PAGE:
However, all the lights and glamour dont score as high as the gameplay. Unlike conventional first-person shooters that have you jump around and scramble behind the occasional wall for protection, Vegas? features a take-cover mechanic that switches the camera to third-person view so you can actually see Keller hide behind everything from standard walls to game machines.

There’s also a multitude of things Keller and his squadmates can do. He can order his teammates to any spot he can see with just a point of the HUD and press of a button, which means you can flank guys giving you trouble or clear out a room without putting Keller in the line of fire.

More good stuff happens when you reach doors. You can use the snake cam? to peek into a room, tag enemies with priority markers, and then order your team to either blow out the door, toss in a smoke grenade, or clean out the room with a shrapnel grenade. In hostage situations, you can toss in a flashbang? grenade to disorient your enemies, giving you and your team the time to take them out without hitting the hostages. The gameplay literally covers all the bases. Hell, you can even use a rope to climb down and crash through windows, Batman-style.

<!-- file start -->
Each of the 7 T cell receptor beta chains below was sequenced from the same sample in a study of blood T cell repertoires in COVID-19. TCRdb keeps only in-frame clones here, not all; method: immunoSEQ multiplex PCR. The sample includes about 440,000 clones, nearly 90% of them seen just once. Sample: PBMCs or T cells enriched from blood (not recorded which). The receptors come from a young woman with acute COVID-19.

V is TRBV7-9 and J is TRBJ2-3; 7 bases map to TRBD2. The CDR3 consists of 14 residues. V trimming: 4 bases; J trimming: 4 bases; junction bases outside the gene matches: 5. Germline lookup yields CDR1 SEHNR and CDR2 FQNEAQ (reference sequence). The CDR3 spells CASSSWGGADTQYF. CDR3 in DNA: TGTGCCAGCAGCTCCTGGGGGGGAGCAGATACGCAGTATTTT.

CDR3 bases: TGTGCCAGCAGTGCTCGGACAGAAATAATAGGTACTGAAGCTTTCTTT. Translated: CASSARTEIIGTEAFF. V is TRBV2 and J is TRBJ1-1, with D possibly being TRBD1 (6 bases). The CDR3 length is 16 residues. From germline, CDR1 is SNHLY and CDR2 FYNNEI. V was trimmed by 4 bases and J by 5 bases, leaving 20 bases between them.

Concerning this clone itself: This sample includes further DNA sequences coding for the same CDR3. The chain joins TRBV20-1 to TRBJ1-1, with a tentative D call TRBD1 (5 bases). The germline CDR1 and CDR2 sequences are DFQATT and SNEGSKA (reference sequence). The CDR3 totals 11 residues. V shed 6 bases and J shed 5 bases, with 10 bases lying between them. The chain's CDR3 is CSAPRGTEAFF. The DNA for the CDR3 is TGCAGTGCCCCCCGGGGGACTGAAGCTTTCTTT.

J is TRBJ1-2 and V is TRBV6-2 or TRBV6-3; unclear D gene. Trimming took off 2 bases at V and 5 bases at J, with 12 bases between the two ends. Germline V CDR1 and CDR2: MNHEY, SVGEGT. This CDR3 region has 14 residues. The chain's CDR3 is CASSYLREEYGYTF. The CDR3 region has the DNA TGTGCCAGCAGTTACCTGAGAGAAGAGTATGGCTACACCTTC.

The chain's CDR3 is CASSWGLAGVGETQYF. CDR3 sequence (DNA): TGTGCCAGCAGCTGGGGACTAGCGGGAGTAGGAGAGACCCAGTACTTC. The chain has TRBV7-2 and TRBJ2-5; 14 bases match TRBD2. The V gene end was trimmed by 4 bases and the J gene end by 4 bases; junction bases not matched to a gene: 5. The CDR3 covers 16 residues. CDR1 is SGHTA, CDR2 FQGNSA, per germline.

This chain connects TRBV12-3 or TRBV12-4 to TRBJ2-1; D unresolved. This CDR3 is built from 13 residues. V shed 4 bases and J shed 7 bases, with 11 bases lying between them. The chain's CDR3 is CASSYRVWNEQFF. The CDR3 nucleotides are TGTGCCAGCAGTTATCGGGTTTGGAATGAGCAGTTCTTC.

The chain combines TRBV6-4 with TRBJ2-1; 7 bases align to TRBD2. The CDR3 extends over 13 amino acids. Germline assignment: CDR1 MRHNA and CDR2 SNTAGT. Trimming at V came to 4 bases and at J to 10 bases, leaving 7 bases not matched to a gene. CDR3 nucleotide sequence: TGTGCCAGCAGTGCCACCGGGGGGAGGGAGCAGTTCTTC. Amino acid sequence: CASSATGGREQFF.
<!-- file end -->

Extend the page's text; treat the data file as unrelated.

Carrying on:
The game also offers a lot of fun multiplayer options. If you have an Xbox camera, you can actually put your face on your virtual solider. Or, you can do what a lot of gamers have done, and put famous peoples mugs out there. There are also different kinds of match types, like attack and defend, survival (team deathmatch) and sharpshooter (free-for-all deathmatch). You can get up to 14 people (though I’ve seen 16 on rare occasions) into an online match.

Some of the flaws I encountered dealt with sound. Sometimes the gunshots and voices would sound muffled when they didn’t need to be, or other sounds would loop over and over for a few minutes. In multiplayer, the graphics quality also takes a slight dip — I imagine the sacrifice was made to ensure more fluidity in the experience.

But with those issues aside, this could be the most complete first-person experience on any system. The next time I head to Vegas, I’m bringing the snake cam.

Rating: 4 stars out of 4.